Seattle hired a former pimp who was once convicted for prostitution-related charges to serve as the city’s "street czar" while at the same time moving forward with legislation to fire 100 police officers.
Seattle signed a $150,000 contract with Andre Taylor, who will serve as a "community liaison" and advise the city’s police department on deescalation tactics. This comes as Seattle City Council on Tuesday voted to override Democratic mayor Jenny Durkan’s veto on their police budget, which cuts $3 million in funding and 100 jobs from the police department.
According to his contract, the pimp-turned-community activist will provide "urgent de-escalation of conflict and violence" between police and Seattle residents and will also provide recommendations to city police on police engagement with the community. Taylor told the Seattle Times that he saw a gap in communication between the police and some residents.
"Not too many people can go talk to gangbangers in their territory, and then go talk to the government in their territory," Taylor said.
Taylor served more than five years in prison after being convicted on prostitution-related charges—one of which involved an underage girl—in Las Vegas. He later turned from his pimping lifestyle and started a nonprofit called Not This Time after his brother was killed by Seattle police in 2016.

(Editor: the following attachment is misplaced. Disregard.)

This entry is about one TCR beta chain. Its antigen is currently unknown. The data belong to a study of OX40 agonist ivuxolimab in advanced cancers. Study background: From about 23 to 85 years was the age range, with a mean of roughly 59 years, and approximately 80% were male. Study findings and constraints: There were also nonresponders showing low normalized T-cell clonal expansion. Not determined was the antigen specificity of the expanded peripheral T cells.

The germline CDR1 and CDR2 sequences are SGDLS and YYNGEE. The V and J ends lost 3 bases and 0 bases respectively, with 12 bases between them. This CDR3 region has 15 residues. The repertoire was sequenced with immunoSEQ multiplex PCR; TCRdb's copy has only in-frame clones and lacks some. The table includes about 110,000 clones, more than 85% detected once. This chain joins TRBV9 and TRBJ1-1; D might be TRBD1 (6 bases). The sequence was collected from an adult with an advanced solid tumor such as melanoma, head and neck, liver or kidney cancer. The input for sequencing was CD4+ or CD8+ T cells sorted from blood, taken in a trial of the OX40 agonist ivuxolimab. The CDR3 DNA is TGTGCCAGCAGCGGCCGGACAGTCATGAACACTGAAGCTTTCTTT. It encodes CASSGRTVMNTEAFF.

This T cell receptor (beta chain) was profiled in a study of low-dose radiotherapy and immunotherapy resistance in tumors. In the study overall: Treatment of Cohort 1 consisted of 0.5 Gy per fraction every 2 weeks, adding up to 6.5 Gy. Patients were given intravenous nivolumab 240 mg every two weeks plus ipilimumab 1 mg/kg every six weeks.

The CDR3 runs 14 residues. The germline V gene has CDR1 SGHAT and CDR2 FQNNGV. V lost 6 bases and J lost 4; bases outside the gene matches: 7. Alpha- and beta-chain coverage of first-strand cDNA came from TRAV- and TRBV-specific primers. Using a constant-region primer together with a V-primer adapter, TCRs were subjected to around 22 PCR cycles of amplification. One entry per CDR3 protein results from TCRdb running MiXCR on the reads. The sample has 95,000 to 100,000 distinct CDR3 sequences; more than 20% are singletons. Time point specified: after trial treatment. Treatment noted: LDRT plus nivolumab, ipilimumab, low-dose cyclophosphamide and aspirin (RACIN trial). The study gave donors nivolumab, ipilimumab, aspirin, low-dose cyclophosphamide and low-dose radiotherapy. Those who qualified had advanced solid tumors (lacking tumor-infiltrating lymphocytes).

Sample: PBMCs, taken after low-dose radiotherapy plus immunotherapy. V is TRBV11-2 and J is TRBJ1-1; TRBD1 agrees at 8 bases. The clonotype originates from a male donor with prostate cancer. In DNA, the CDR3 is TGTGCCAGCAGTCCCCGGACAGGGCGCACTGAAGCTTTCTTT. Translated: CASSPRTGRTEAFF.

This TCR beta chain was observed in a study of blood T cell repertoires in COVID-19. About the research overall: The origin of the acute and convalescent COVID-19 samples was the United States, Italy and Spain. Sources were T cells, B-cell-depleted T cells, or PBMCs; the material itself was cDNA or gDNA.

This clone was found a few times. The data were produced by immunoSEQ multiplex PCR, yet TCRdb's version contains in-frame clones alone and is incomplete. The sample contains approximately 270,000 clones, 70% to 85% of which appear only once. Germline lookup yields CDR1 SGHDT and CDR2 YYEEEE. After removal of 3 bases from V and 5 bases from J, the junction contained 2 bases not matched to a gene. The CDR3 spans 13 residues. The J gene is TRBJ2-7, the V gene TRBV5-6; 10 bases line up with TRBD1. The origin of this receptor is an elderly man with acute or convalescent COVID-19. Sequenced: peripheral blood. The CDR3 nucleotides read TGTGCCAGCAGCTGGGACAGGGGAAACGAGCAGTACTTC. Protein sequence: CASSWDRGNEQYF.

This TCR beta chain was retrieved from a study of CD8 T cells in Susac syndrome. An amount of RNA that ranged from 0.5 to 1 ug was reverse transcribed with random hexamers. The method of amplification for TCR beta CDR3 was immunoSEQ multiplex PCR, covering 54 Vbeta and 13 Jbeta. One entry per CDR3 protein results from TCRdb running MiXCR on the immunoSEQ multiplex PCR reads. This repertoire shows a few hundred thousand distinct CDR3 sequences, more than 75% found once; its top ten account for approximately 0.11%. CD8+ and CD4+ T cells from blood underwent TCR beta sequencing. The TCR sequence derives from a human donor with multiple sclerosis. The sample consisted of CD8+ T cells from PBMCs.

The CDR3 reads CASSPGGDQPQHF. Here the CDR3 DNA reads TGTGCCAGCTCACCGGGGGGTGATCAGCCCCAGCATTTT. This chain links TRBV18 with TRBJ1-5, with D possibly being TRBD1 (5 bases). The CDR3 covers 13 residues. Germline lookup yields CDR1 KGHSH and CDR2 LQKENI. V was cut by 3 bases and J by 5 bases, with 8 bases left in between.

While Taylor was hired in July, PubliCola first reported on Taylor’s contract earlier this month.
Repeated disputes with Seattle City Council over their police department budget cuts pushed police chief Carmen Best—the first black woman to serve as Seattle’s top cop—to resign. On Monday, the Justice Department labeled Seattle, as well as Portland and New York City, "anarchist jurisdictions" for their failure to control violent demonstrations this summer.